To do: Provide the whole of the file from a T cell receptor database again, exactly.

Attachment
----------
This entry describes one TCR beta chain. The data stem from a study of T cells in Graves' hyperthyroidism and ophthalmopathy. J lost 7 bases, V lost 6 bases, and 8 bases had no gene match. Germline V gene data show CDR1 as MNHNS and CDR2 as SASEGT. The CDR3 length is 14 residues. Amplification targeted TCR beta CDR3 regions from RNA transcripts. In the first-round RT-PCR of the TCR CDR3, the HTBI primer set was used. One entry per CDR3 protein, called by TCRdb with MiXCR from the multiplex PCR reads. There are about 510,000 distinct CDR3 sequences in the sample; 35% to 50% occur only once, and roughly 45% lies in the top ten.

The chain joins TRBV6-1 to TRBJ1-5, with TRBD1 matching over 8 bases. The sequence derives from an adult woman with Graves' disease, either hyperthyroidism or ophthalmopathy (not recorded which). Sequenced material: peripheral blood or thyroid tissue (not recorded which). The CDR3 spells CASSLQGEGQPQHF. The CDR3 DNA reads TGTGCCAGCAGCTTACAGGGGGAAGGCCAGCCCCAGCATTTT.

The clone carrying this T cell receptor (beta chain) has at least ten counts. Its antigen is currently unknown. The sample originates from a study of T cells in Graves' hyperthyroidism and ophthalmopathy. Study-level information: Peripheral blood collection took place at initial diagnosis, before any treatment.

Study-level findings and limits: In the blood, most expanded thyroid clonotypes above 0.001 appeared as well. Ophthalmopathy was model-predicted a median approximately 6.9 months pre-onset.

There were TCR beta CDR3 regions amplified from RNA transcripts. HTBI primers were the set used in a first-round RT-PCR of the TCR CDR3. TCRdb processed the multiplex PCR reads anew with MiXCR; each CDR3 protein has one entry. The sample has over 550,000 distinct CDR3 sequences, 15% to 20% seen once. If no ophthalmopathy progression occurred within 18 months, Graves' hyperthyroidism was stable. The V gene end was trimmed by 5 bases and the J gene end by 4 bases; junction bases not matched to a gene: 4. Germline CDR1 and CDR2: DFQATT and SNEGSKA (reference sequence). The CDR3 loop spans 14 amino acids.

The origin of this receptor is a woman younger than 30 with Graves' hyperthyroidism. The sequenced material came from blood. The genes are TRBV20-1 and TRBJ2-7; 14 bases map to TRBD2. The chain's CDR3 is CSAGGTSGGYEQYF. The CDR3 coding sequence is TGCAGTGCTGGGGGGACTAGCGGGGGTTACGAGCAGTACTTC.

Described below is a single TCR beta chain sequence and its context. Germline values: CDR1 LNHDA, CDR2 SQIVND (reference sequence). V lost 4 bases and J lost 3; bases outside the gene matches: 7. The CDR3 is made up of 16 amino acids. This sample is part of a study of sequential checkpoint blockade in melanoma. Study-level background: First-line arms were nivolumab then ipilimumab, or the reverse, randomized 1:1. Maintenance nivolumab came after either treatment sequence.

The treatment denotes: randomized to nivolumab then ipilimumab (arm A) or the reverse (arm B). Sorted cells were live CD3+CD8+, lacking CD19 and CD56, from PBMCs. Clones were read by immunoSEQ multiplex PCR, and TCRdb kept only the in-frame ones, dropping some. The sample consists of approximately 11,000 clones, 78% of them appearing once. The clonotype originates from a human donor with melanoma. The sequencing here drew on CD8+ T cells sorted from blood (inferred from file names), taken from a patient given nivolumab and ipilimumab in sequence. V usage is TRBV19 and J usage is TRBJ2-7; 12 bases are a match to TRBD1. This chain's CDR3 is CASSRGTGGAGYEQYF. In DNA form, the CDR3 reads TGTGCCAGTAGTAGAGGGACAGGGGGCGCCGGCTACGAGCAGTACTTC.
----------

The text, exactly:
This entry describes one TCR beta chain. The data stem from a study of T cells in Graves' hyperthyroidism and ophthalmopathy. J lost 7 bases, V lost 6 bases, and 8 bases had no gene match. Germline V gene data show CDR1 as MNHNS and CDR2 as SASEGT. The CDR3 length is 14 residues. Amplification targeted TCR beta CDR3 regions from RNA transcripts. In the first-round RT-PCR of the TCR CDR3, the HTBI primer set was used. One entry per CDR3 protein, called by TCRdb with MiXCR from the multiplex PCR reads. There are about 510,000 distinct CDR3 sequences in the sample; 35% to 50% occur only once, and roughly 45% lies in the top ten.

The chain joins TRBV6-1 to TRBJ1-5, with TRBD1 matching over 8 bases. The sequence derives from an adult woman with Graves' disease, either hyperthyroidism or ophthalmopathy (not recorded which). Sequenced material: peripheral blood or thyroid tissue (not recorded which). The CDR3 spells CASSLQGEGQPQHF. The CDR3 DNA reads TGTGCCAGCAGCTTACAGGGGGAAGGCCAGCCCCAGCATTTT.

The clone carrying this T cell receptor (beta chain) has at least ten counts. Its antigen is currently unknown. The sample originates from a study of T cells in Graves' hyperthyroidism and ophthalmopathy. Study-level information: Peripheral blood collection took place at initial diagnosis, before any treatment.

Study-level findings and limits: In the blood, most expanded thyroid clonotypes above 0.001 appeared as well. Ophthalmopathy was model-predicted a median approximately 6.9 months pre-onset.

There were TCR beta CDR3 regions amplified from RNA transcripts. HTBI primers were the set used in a first-round RT-PCR of the TCR CDR3. TCRdb processed the multiplex PCR reads anew with MiXCR; each CDR3 protein has one entry. The sample has over 550,000 distinct CDR3 sequences, 15% to 20% seen once. If no ophthalmopathy progression occurred within 18 months, Graves' hyperthyroidism was stable. The V gene end was trimmed by 5 bases and the J gene end by 4 bases; junction bases not matched to a gene: 4. Germline CDR1 and CDR2: DFQATT and SNEGSKA (reference sequence). The CDR3 loop spans 14 amino acids.

The origin of this receptor is a woman younger than 30 with Graves' hyperthyroidism. The sequenced material came from blood. The genes are TRBV20-1 and TRBJ2-7; 14 bases map to TRBD2. The chain's CDR3 is CSAGGTSGGYEQYF. The CDR3 coding sequence is TGCAGTGCTGGGGGGACTAGCGGGGGTTACGAGCAGTACTTC.

Described below is a single TCR beta chain sequence and its context. Germline values: CDR1 LNHDA, CDR2 SQIVND (reference sequence). V lost 4 bases and J lost 3; bases outside the gene matches: 7. The CDR3 is made up of 16 amino acids. This sample is part of a study of sequential checkpoint blockade in melanoma. Study-level background: First-line arms were nivolumab then ipilimumab, or the reverse, randomized 1:1. Maintenance nivolumab came after either treatment sequence.

The treatment denotes: randomized to nivolumab then ipilimumab (arm A) or the reverse (arm B). Sorted cells were live CD3+CD8+, lacking CD19 and CD56, from PBMCs. Clones were read by immunoSEQ multiplex PCR, and TCRdb kept only the in-frame ones, dropping some. The sample consists of approximately 11,000 clones, 78% of them appearing once. The clonotype originates from a human donor with melanoma. The sequencing here drew on CD8+ T cells sorted from blood (inferred from file names), taken from a patient given nivolumab and ipilimumab in sequence. V usage is TRBV19 and J usage is TRBJ2-7; 12 bases are a match to TRBD1. This chain's CDR3 is CASSRGTGGAGYEQYF. In DNA form, the CDR3 reads TGTGCCAGTAGTAGAGGGACAGGGGGCGCCGGCTACGAGCAGTACTTC.